Luang Prabang houses several World Heritage Temples

Having just returned to visit the World Heritage Temples of Luang Prabang, I take a blue jumbo taxi to the center of the city. The driver brings me to the guesthouse of my choice. Once there, it appears that they started renovating the place. So I check the hostel next door.

Choosing a guesthouse away from the Mekong river

I dislike the first room that is shown to me. A second one is okay; clean tiled, bright, with a fan and a decent bathroom with hot water. I decide to stay, even though this is clearly not a place where many Western tourists sleep. Maybe that’s why I do it. But also because you have a lovely courtyard with some stone tables, where I can sit outside in the evening. The Mekong and the Nam Ka river are hundreds of meters away, as far as mosquitoes are concerned, that will not be too bad.

view of Nam Ka river in Luang Prabang

Scouting the World Heritage Temples of Luang Prabang

After a short siesta, I start my scouting of the World Heritage Temples of Luang Prabang. What strikes me – again – here is the relaxed atmosphere; there is not too much traffic, but the town is alive with tourism. Visiting Phousi Hill is my man main goal for today; it offers a beautiful view of the city with its 165 meters of altitude.

Typical for the temples are the sloping roofs

Firstly, I visit Wat Mai at the foot of the hill. The temples here have sloping roofs, at different levels. Regarding ornaments, especially the frequent occurrence of gold leaf and also the use of black (the pillars) and red (walls and roofs) stand out. Inside you will find golden Buddhas – of course. Though the inside of this temple does not overwhelm me anymore; I have seen quite a few similar temples already.

Wat Haw Pha Bang temple at Luang Prabang

Offering at Wat That Chomsi on top of the hill

I cross the street and start climbing the 360 steps to Wat That Chomsi at the top of the mountain. At the beginning of the stairway, some old ladies sell sacrifices; I buy one. Once upstairs, I quickly enter the temple and kneel in front of the Buddha statue. Even though I am not a Buddhist, I offer the two flower pieces I bought downstairs, fold the hands, and make a wish.

Watching the sunset

While I think I am alone in this little temple, but after a while, I realize that some people are talking at the entrance. Only after I step outside the Laotians (or are they Thai?) enter into the temple. As watching the sunset on top of Phousi Hill seems to be very scenic here, I still stay for quite a while, but it is too cloudy today.

Buddha inside Wat Tham Chomsi at Luang Prabang

Savouring the national dish of Laos

Buddha worship statue Phousi hill in Luang Prabang

Via another path I descend again, passing some temples and Buddha statues. I shoot a few of them, but it’s twilight now, so the images are not too bright. Afterward, I walk into Sisavangvong Street, the main street, where it swarms from the souvenir shops, restaurants, travel agencies, and the like. While seated at the terrace of a restaurant I order the national dish of Laos, laâp, and a first Lao beer. Laâp consists of minced meat (or chicken, or fish) mixed with some local vegetables. The spicy peppers are put in a pile on top of it. I manage to eat 90% of the peppers, which make my mouth burn at times, but the dish itself is delicious.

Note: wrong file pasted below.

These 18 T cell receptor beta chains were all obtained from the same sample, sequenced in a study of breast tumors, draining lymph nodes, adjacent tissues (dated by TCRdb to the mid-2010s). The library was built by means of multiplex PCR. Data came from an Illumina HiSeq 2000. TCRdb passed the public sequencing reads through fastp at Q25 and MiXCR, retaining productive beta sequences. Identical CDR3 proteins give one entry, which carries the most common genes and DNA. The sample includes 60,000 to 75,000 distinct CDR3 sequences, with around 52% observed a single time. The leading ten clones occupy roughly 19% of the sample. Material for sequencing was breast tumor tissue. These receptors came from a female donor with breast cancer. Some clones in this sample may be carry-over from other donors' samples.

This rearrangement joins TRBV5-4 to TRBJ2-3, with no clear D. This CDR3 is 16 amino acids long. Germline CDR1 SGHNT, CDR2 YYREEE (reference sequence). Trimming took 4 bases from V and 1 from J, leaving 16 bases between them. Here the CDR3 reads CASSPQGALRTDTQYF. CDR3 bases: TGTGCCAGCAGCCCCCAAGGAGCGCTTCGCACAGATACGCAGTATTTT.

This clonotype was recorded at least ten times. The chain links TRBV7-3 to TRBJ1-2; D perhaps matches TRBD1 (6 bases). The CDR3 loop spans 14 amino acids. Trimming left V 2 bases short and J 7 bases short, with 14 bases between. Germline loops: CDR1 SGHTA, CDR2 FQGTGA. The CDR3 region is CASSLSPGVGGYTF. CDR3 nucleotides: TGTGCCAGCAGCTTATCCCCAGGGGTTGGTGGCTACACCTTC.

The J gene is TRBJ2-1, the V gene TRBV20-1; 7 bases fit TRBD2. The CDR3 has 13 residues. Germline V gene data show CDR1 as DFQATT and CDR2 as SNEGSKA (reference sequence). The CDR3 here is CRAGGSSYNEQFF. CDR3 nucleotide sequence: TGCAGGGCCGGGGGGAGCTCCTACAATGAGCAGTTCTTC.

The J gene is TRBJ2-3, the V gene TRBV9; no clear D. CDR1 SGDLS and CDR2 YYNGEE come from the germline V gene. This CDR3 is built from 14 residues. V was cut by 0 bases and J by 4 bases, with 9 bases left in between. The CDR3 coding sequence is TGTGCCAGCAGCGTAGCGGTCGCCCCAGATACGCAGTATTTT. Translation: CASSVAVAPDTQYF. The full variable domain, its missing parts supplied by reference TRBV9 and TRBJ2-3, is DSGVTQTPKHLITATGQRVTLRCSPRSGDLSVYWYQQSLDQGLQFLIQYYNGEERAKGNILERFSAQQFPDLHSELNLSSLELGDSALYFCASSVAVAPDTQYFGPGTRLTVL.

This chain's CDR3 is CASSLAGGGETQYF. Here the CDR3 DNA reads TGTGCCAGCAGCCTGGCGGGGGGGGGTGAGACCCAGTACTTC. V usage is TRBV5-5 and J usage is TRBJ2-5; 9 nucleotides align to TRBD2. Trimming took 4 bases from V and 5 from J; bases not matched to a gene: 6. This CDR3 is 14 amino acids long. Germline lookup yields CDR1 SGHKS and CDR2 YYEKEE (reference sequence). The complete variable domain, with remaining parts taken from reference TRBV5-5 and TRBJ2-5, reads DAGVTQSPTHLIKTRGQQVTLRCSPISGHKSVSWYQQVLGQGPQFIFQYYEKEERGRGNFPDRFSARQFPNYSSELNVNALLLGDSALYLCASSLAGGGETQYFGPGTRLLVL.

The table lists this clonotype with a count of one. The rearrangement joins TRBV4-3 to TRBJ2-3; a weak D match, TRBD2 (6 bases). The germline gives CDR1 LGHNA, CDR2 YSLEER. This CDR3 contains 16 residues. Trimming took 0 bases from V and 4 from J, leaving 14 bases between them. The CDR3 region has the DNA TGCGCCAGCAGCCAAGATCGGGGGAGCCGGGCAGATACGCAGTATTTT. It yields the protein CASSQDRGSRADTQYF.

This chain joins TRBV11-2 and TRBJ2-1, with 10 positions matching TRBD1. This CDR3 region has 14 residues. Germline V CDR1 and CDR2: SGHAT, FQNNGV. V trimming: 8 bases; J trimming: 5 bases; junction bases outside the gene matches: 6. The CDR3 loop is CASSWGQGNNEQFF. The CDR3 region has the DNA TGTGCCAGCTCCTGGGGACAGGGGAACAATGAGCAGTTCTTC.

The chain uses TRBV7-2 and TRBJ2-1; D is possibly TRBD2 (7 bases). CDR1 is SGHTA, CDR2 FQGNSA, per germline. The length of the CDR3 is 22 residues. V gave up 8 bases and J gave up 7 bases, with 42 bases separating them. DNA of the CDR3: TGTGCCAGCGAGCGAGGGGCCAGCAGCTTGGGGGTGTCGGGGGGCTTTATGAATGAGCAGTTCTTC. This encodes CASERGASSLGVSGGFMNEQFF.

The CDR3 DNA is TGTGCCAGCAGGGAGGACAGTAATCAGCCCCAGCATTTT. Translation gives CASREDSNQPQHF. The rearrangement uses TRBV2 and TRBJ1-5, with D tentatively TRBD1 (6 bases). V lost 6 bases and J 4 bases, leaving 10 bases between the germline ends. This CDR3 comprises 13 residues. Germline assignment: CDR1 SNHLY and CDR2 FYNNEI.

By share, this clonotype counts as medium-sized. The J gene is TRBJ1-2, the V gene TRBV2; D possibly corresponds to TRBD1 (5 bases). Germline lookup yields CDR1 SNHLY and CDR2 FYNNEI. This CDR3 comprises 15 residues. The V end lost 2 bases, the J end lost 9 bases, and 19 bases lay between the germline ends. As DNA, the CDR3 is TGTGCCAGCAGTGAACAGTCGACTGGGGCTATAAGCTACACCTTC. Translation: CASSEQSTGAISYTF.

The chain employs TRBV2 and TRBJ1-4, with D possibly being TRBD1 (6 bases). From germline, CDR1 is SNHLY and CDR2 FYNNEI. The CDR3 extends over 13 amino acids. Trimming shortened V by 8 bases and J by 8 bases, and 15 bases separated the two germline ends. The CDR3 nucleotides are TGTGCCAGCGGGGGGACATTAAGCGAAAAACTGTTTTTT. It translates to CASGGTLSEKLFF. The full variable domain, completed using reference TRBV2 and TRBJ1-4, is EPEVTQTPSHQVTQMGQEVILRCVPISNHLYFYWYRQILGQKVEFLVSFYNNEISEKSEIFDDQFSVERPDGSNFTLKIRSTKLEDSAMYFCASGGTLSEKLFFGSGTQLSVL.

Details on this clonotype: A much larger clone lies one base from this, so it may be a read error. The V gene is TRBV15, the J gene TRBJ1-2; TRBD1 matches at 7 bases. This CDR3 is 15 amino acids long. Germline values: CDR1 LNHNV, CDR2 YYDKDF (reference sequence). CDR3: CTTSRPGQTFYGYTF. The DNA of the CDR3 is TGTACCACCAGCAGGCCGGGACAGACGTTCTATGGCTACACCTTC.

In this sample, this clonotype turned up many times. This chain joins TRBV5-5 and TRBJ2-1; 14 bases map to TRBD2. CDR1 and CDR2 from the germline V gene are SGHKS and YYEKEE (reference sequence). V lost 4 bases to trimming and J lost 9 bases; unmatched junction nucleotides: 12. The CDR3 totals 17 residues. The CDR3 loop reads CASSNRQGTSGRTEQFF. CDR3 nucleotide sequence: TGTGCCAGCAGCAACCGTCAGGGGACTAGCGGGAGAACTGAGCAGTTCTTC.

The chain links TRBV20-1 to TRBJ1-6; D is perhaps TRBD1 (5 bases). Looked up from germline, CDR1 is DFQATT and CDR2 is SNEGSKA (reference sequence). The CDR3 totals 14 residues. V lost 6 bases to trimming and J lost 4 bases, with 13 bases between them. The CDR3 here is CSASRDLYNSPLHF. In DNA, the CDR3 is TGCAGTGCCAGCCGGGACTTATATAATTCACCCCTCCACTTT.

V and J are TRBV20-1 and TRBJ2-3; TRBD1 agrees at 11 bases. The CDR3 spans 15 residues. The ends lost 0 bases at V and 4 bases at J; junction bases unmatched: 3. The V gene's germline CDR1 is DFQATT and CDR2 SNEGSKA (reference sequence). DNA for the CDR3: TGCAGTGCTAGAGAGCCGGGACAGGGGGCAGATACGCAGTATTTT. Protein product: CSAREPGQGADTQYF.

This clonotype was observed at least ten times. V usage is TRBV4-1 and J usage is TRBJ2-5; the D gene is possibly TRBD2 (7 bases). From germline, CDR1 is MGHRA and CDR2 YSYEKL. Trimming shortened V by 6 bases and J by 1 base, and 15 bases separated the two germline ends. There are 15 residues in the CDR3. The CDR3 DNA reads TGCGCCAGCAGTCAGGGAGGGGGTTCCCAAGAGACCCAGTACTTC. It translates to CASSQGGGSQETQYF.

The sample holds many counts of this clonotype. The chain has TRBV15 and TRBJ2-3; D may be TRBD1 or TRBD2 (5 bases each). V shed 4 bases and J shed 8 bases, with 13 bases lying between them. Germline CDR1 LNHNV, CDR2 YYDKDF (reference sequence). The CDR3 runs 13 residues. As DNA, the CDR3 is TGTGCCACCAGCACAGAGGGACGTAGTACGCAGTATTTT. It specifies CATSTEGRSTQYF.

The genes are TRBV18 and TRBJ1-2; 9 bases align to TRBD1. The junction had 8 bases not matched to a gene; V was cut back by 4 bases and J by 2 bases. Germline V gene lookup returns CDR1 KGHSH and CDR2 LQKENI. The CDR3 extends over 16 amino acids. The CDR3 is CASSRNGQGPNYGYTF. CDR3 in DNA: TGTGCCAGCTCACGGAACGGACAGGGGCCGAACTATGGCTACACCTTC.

French-influenced breakfast

Today I want to further visit the most famous World Heritage temples of Luang Prabang. The city is small enough to cover almost everything on foot. I take a breakfast diagonally across my guesthouse. Because of the French domination here at the time, Laos was left with a culinary remnant,  baguettes, They are freshly baked and served hot, delicious. After this invigorating breakfast, I start my temple tour.

Closed Royal Palace Musem

painting with teachings of Buddha in another World Heritage temple in Luang Prabang

My first stop is a temple with the stupa in the form of a watermelon. Then I enter a few lesser temple sites. It is all beautiful to see, but my habituation is strong. I also try to visit the Royal Palace Museum; a sign says that it is closed, although people are walking around. I’ll come back sometime. On the way, at an improvised tour company, I book a boat trip to the caves of Pak Ou tomorrow morning.

Approached by Buddhist novices

Buddhist novices in Luang Prabang

When I stop at a fourth site, some Buddhist novices approach me. One of them speaks a fair amount of English. He wants to know what I think of Laos, how long I will stay here, and what my next stop will be. Of course, I express myself positively about this wonderfully relaxing city. Some of the novices also speak some sentences (of poorly pronounced) French. I assist them in improving this a bit further.

One wonderful temple after the other

Luang Prabang World Heritage Temples: Chariot Hall at Wat Xieng Thong

A short time later I moved to Wat Xieng Thong, one of the most important World Heritage Temples in Luang Prabang. It is a wonderful one, so I stay around for a while. After a meal lunch, I visit two temples of lesser significance, before I return to the guesthouse to take some rest. Tomorrow I have to be ready at 8 am for the boat trip to Pak Ou.

World Heritage Temples at Luang Prabang: Wat Xieng Thong